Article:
Karl Holmgren’s letter to the editor (5 January) concerned me as he seems to suggest that the wheels of civilization will come off because of his perception that NMMI exhibits a “less-than-Christian behavior” in asking that police protect their property by ticketing people who “salvage” (read that steal) pecans.
I find it interesting that he should choose the “less-than-Christian behavior” argument in apparently defending theft, or degrees of theft, and its consequences. There’s a commandment that says, “Thou shall not steal.”
Mr. Holmgren, as is his right, ignores the elephant that seems to be everywhere throughout our community and nation. Theft is theft! And, it doesn’t matter if it’s your or another’s pecans, decorative Christmas lights and yard ornaments, packages off a front porch, or the contents of a car’s glove box, or the mailbox. Theft is theft. Mr. Holmgren would have us believe that it is we who are the root cause — remember his view that NMMI lacks a “moral framework” and exhibits “less-than-Christian behavior.” We should ignore the transgression because we somehow fail those two tests. Phooey. All he’s saying is that we are the bad guy, that it’s somehow our fault someone stole from us and that we had the misplaced audacity to want to “protect” our property.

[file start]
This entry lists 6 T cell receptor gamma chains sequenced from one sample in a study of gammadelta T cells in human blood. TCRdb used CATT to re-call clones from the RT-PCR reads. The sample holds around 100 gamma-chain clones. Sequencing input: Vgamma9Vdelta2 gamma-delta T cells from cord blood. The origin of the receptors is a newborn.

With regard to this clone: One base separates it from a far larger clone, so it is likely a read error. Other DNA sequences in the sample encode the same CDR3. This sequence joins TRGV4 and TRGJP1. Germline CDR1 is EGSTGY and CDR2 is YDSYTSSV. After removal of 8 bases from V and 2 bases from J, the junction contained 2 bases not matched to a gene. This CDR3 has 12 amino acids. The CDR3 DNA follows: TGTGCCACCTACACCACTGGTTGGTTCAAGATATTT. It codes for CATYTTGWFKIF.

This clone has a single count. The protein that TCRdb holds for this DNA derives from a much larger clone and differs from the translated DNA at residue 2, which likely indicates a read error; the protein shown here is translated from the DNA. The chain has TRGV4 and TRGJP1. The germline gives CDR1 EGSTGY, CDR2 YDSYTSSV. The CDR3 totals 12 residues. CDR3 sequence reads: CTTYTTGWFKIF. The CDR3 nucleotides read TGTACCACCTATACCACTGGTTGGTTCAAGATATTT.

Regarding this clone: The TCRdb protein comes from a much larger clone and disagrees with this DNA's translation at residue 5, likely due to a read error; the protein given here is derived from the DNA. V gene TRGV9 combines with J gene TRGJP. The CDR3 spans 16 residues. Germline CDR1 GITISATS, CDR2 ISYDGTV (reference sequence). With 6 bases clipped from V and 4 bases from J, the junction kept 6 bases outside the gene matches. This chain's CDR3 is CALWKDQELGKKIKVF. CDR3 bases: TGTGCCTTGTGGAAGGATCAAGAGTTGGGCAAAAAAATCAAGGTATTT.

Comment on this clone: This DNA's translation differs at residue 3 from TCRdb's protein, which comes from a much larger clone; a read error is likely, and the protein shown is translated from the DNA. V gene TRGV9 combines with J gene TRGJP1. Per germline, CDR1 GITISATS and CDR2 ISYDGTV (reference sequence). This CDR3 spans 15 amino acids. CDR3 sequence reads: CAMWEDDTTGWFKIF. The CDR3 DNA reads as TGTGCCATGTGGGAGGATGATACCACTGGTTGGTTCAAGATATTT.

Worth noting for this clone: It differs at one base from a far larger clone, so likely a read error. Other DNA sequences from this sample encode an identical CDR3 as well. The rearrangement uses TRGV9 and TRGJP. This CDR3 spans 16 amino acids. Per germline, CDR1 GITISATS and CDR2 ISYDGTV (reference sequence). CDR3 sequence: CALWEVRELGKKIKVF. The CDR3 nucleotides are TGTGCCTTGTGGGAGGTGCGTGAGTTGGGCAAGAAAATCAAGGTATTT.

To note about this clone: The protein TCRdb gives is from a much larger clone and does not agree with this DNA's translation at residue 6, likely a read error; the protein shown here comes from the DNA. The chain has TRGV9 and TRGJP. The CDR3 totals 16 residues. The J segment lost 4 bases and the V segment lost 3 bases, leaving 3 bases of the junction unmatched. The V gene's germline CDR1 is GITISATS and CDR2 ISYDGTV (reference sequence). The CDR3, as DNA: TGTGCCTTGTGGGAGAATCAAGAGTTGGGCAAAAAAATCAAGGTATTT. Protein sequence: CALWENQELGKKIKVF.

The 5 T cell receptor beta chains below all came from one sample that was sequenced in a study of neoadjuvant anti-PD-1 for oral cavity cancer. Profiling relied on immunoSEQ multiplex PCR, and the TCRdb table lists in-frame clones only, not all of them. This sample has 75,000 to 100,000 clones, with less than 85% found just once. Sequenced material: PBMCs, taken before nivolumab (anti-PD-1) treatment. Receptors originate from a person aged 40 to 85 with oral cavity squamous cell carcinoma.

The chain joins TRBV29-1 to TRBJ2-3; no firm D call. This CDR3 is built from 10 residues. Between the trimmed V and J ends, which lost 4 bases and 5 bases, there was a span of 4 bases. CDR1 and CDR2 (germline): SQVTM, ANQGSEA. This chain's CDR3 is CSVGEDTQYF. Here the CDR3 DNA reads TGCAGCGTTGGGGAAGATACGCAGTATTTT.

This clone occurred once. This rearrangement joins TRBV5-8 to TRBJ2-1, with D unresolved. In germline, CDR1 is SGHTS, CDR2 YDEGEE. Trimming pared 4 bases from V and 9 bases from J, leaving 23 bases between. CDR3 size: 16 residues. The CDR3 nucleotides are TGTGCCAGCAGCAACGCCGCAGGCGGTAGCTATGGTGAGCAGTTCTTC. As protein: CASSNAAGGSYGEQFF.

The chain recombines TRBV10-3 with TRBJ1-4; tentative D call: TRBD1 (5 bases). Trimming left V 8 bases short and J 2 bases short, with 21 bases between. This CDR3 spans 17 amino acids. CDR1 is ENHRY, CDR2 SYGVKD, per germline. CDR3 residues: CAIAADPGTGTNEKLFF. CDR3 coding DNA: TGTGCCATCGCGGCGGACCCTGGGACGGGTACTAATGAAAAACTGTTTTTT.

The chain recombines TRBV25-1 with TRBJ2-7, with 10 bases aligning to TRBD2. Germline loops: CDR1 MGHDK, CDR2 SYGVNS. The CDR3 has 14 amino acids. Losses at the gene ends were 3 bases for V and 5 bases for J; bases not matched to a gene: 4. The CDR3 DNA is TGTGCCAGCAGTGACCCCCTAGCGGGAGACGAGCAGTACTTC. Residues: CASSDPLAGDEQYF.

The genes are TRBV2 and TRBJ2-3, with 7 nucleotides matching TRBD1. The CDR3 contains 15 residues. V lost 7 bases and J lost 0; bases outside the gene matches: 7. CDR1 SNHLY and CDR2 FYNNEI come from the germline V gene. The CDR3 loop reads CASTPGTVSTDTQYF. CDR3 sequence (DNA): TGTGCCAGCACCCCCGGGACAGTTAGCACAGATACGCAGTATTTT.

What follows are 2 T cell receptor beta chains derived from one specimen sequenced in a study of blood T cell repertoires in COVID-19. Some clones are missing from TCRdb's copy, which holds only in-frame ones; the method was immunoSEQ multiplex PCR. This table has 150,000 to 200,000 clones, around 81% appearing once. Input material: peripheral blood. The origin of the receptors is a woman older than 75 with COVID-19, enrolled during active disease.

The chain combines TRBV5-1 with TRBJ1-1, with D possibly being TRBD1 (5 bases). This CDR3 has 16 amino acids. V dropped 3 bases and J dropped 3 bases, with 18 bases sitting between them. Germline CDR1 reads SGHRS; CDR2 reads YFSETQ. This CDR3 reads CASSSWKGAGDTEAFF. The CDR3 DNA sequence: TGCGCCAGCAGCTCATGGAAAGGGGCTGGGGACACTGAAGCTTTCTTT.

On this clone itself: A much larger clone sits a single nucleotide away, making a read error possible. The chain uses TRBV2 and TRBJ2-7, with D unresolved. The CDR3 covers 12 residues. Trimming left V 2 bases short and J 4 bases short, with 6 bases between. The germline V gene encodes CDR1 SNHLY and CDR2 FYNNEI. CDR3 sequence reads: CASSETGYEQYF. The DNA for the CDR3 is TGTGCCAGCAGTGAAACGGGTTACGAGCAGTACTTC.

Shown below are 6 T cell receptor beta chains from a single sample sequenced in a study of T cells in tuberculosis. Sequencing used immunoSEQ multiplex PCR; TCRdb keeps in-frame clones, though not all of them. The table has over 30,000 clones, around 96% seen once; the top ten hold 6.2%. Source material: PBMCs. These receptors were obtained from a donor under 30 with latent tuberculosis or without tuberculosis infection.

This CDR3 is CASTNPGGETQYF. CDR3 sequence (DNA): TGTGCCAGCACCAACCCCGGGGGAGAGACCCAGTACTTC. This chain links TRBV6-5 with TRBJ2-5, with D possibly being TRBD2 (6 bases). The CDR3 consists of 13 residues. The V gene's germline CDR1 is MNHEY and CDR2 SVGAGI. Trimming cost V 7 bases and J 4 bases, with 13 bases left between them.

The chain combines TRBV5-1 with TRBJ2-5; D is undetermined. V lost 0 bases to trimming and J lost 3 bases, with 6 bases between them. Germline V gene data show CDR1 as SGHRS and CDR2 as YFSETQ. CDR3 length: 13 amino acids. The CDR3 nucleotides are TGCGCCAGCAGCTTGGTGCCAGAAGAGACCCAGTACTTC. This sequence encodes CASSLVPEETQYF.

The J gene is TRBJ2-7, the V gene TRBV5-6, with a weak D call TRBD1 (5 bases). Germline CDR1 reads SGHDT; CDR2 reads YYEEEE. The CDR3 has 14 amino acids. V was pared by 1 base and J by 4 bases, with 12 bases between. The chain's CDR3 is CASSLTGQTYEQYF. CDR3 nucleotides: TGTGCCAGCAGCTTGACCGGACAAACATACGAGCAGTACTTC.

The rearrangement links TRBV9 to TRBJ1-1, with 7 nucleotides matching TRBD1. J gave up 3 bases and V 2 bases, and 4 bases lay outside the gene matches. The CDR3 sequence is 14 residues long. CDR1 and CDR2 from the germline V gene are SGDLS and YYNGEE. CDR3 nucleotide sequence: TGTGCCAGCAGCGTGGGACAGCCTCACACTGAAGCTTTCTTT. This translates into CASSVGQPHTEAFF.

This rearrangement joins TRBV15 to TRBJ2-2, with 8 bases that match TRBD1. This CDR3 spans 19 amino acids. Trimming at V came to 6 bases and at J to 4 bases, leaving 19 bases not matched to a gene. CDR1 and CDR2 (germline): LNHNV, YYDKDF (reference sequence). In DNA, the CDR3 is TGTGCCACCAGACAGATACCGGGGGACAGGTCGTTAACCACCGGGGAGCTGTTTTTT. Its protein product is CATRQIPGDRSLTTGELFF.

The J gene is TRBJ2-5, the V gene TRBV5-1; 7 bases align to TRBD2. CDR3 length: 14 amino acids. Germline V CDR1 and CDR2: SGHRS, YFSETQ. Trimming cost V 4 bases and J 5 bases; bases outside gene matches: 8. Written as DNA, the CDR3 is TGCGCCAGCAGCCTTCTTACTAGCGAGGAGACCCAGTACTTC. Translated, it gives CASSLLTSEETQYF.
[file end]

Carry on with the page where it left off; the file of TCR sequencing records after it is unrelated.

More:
In perspective, reader, your son or daughter has a bicycle, bought by you, they use to deliver newspapers. The bike is stolen and your child can’t deliver papers, thus they can’t make any money from their paper route until they or you buy a new bike. Simple I know, but now that $100 bike expenditure has increased to $200 to help your child continue to earn (but not recover the loss of) a few dollars and feel the exhilaration of independence and earning their own money. Thus, the bike thief has taken more from your child and you than you may ever realize — even if you turn over the theft to the police.
Theft is theft. We label it “property crime” and ignore it. NMMI and its cadets don’t ignore it and should be commended. Holmgren ignored that fact; thus, his perspective is exceedingly narrow, ill-formed and focused in the wrong direction, but it does speak to the larger issue of permitting and enabling our own victimization.